Mercy Hospitals now offers a new blood test that can detect markers for more than 50 types of cancer – including several that are otherwise impossible to screen – to catch the disease early.
Nancy Dixon knew as soon as she heard about the test that she wanted to sign up.
Dixon, who works in media relations at Mercy and is based in Oklahoma City, lost her father to pancreatic cancer when she was 16. He was only 51 years old.
“I’m older than he was when he died,” she said. “So that’s always been on my mind.”
Pancreatic cancer is difficult to detect early. It is not one of the types of cancers people are routinely screened for, and it is usually diagnosed at stage IV, which can leave patients with few treatment options.
The new blood test, called Galleri, is a multi-cancer early detection test developed by healthcare company GRAIL. Although Galleri is not fully approved by the Food and Drug Administration, the FDA gave it a “Breakthrough Device” designation in 2019, allowing GRAIL’s blood test to be offered to the public while more data is available. collected.
The test is intended to supplement – not replace – regular cancer screenings, such as breast, colon, cervix, lung and prostate.
“This innovative test has shown the ability to screen for hard-to-detect, aggressive, and often fatal types of cancer such as the pancreas, ovary, and esophagus, which often show no warning signs and are detected too late,” said Dr. Jay Carlson, the clinical president of Mercy Research, said in a statement.
Dixon was one of the first people to schedule the blood test through Mercy. As someone who has always tried to be proactive about his health, this was a “no brainer” for Dixon.
She is expecting her results this week and hopes they will bring peace of mind.
“If my dad could have caught his cancer earlier and there had been something that could have been done, he might be here today,” she said.
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Who is it for?
The test is currently offered to people 50 or older, or to some people under 50 with a family history of cancer or other risk factors.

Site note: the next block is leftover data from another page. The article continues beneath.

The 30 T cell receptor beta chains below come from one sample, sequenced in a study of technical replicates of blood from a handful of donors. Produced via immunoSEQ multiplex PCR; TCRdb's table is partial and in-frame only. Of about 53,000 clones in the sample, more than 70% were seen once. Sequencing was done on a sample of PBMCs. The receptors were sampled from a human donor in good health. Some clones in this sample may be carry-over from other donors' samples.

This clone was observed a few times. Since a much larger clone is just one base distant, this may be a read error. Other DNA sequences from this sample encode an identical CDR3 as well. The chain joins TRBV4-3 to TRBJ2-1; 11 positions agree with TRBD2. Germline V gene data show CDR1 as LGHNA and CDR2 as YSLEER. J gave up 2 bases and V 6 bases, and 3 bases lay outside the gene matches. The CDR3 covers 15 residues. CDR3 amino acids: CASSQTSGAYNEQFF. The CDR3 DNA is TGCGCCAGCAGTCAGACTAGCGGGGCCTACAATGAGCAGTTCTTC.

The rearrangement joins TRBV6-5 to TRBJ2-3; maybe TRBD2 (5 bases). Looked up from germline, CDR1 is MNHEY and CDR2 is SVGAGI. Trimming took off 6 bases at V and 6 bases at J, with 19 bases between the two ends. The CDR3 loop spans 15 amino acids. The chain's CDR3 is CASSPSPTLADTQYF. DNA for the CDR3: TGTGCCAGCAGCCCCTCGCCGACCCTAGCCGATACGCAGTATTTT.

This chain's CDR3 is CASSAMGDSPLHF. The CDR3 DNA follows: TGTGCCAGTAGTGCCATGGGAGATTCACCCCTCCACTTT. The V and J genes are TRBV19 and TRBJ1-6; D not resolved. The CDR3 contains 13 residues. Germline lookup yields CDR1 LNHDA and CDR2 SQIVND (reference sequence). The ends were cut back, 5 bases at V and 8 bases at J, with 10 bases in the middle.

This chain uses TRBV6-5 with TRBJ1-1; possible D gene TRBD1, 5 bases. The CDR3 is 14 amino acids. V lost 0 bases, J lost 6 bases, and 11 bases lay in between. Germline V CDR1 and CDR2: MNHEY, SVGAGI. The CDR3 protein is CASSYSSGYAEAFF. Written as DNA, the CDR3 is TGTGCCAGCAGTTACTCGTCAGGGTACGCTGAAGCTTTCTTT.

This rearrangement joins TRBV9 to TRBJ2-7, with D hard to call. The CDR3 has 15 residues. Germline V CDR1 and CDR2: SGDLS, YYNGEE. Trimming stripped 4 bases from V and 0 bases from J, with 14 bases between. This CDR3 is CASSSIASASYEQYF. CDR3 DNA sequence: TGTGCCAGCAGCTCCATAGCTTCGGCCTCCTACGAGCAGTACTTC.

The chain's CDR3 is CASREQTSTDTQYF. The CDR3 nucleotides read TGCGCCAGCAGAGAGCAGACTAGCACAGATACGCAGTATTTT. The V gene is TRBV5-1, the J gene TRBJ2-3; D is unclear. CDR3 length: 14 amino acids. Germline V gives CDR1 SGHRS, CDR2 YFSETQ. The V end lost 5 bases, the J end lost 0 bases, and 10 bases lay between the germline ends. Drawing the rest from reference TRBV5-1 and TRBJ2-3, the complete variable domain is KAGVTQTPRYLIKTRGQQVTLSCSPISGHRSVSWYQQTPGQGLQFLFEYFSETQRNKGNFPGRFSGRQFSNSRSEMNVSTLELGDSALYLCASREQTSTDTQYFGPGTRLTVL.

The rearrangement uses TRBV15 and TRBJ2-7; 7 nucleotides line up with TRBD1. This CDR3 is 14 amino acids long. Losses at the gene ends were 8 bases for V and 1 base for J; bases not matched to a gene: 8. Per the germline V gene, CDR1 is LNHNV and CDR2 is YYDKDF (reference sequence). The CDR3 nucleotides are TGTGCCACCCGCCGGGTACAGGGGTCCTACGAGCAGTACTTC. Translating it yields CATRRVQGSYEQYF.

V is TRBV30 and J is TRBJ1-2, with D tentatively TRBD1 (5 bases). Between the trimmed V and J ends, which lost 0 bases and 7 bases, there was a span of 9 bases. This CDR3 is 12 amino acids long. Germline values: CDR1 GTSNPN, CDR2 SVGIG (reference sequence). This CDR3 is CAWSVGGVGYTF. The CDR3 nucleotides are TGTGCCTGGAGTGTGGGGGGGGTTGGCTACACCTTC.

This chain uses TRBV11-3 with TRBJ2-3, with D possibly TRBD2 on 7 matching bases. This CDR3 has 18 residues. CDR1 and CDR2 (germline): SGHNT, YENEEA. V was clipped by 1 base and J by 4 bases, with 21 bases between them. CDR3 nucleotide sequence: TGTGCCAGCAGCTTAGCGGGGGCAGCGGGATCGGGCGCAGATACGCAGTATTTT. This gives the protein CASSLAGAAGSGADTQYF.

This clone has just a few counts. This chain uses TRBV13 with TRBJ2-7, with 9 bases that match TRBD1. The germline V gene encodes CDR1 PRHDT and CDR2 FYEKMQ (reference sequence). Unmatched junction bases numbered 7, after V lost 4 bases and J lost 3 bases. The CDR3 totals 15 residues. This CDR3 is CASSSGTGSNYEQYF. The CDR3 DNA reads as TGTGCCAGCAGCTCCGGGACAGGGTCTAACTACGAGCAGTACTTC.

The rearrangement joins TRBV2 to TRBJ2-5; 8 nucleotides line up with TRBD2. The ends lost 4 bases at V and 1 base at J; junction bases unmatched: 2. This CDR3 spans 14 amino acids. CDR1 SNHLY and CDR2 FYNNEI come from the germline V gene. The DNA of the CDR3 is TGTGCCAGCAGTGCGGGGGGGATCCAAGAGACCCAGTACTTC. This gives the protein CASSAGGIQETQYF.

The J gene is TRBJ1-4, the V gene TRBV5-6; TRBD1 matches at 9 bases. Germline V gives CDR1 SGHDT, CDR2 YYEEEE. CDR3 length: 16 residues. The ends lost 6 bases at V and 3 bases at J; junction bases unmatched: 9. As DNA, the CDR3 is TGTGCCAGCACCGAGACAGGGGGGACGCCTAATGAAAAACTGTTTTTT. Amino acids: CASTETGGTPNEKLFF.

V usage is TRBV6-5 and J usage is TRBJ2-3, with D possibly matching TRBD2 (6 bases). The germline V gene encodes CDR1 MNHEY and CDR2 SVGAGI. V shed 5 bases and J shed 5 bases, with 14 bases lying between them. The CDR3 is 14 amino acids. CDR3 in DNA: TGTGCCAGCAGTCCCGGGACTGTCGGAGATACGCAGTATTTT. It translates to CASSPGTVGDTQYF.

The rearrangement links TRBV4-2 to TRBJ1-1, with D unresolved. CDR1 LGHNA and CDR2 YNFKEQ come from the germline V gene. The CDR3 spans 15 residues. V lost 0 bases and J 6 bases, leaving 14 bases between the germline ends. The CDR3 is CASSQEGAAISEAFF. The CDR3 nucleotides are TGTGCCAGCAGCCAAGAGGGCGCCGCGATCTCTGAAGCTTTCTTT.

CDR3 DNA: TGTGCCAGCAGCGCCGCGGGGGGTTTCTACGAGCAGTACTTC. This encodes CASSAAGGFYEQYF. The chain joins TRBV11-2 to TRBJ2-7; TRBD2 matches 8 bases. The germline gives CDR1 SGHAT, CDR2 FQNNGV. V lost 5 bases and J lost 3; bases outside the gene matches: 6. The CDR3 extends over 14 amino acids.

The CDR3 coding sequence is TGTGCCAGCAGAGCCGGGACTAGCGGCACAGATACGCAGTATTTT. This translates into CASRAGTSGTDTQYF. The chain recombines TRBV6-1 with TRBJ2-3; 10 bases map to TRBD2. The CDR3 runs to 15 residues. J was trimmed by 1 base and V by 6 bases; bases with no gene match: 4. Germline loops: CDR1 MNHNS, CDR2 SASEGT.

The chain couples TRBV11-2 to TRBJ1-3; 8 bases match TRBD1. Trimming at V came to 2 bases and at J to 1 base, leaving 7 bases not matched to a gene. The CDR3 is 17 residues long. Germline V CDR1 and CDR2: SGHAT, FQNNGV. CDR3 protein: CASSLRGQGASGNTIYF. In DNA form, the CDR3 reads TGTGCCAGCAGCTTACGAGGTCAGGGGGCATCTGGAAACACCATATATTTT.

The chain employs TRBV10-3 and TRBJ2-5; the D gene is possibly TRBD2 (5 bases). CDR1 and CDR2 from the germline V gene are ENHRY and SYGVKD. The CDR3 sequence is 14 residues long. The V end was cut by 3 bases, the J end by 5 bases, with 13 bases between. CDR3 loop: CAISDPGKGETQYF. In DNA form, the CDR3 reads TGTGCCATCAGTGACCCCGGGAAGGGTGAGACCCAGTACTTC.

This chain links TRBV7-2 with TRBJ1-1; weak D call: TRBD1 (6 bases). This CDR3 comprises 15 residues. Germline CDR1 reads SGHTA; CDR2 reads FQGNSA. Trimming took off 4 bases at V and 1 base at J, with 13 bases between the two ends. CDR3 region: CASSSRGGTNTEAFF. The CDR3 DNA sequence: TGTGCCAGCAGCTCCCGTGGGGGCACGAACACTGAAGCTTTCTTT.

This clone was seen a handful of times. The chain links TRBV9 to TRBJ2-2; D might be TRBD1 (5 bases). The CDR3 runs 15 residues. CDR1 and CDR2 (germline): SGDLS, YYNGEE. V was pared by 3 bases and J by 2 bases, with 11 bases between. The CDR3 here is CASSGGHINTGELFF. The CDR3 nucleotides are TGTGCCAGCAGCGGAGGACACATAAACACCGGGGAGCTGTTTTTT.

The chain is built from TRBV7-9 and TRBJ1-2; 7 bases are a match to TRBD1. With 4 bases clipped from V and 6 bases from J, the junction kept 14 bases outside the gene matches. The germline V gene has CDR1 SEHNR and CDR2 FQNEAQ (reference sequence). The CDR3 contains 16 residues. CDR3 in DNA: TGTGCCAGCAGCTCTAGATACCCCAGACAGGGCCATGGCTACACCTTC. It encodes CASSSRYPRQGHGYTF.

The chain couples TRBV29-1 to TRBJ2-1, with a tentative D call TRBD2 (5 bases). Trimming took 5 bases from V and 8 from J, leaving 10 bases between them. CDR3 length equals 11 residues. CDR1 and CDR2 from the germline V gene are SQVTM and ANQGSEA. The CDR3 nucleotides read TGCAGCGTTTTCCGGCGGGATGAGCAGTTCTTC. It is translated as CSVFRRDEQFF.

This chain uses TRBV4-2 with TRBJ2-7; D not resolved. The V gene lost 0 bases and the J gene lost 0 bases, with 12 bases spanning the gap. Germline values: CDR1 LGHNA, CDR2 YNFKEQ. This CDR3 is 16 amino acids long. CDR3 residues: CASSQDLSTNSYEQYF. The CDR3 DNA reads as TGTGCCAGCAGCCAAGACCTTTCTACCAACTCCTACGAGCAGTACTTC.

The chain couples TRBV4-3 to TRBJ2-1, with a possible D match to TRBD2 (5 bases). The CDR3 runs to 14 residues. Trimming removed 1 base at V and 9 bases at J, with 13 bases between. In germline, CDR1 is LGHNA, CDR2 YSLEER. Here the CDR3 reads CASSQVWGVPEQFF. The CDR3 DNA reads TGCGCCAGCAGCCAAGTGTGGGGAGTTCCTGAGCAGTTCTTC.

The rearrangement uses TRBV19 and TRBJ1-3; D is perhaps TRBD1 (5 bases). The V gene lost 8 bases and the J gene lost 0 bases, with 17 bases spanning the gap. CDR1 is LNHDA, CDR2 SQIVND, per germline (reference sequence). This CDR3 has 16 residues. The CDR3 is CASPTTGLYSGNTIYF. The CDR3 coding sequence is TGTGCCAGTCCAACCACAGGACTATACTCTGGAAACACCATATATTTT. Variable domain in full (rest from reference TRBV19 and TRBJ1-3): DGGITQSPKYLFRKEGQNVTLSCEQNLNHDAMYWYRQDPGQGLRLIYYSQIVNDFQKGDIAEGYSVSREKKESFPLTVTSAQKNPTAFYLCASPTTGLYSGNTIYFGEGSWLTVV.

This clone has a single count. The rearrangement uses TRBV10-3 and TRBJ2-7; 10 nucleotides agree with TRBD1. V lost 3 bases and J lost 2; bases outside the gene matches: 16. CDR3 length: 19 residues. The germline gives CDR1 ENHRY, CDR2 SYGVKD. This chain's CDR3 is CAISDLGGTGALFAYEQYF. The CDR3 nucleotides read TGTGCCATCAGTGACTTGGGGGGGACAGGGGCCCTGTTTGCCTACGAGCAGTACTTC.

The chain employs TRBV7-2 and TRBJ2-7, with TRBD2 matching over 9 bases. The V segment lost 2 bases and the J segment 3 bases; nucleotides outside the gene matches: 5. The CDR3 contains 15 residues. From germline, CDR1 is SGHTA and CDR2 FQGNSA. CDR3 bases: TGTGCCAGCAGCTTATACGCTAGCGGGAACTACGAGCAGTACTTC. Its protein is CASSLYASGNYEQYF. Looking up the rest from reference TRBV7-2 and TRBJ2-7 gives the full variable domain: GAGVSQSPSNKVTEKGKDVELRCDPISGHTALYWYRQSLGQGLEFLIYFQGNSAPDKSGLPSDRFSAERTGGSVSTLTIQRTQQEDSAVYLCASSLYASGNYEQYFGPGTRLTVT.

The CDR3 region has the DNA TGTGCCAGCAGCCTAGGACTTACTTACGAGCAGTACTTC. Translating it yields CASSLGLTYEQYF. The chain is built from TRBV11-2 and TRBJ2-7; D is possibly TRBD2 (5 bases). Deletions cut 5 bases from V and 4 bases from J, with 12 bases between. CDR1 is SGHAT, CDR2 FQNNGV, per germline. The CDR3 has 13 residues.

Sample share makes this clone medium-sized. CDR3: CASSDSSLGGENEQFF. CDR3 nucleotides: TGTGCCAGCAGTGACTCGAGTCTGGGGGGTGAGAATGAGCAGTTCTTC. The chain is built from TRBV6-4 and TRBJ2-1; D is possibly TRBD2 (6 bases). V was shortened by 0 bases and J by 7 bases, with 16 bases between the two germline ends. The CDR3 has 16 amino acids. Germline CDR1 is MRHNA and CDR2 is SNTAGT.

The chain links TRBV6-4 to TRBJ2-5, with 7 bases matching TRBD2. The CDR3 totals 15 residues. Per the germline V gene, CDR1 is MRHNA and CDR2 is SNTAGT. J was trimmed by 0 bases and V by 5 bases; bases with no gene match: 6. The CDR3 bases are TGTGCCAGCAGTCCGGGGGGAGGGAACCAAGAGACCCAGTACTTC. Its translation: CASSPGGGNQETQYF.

The test costs $949, and it’s not covered by insurance, so patients will have to pay out of pocket. Mercy said it would work with people who can’t afford the full cost of the test.
How it works?
A patient comes in for a simple blood draw – like the one you might get to check your cholesterol level, for example – and the sample is sent off to be tested.
“The test looks for specific cancer-related DNA markers or signals,” said Dr. Jesse Campbell, president of Mercy Clinic Oklahoma.
Within approximately two weeks of the blood draw, Mercy’s early detection team and the patient will receive the screening results from GRAIL, with a separate marker for each of the cancer types included in the screening.
A positive result means a patient must have additional diagnostic tests to determine if cancer is really present, Campbell said.
For example, if a signal comes back positive for breast cancer, a patient would be contacted to schedule a mammogram to confirm that the cancer is indeed there. False positives and false negatives are rare, but do happen occasionally, Campbell said.
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On the other hand, a negative result does not give a person a pass to skip their normal screenings, but could provide some peace of mind. People should continue their regular cancer screenings, and the current recommendation is to repeat the blood test in three years, Campbell said.
For more information and to see if you are eligible, go to Mercy.net/EarlyCancerDetection.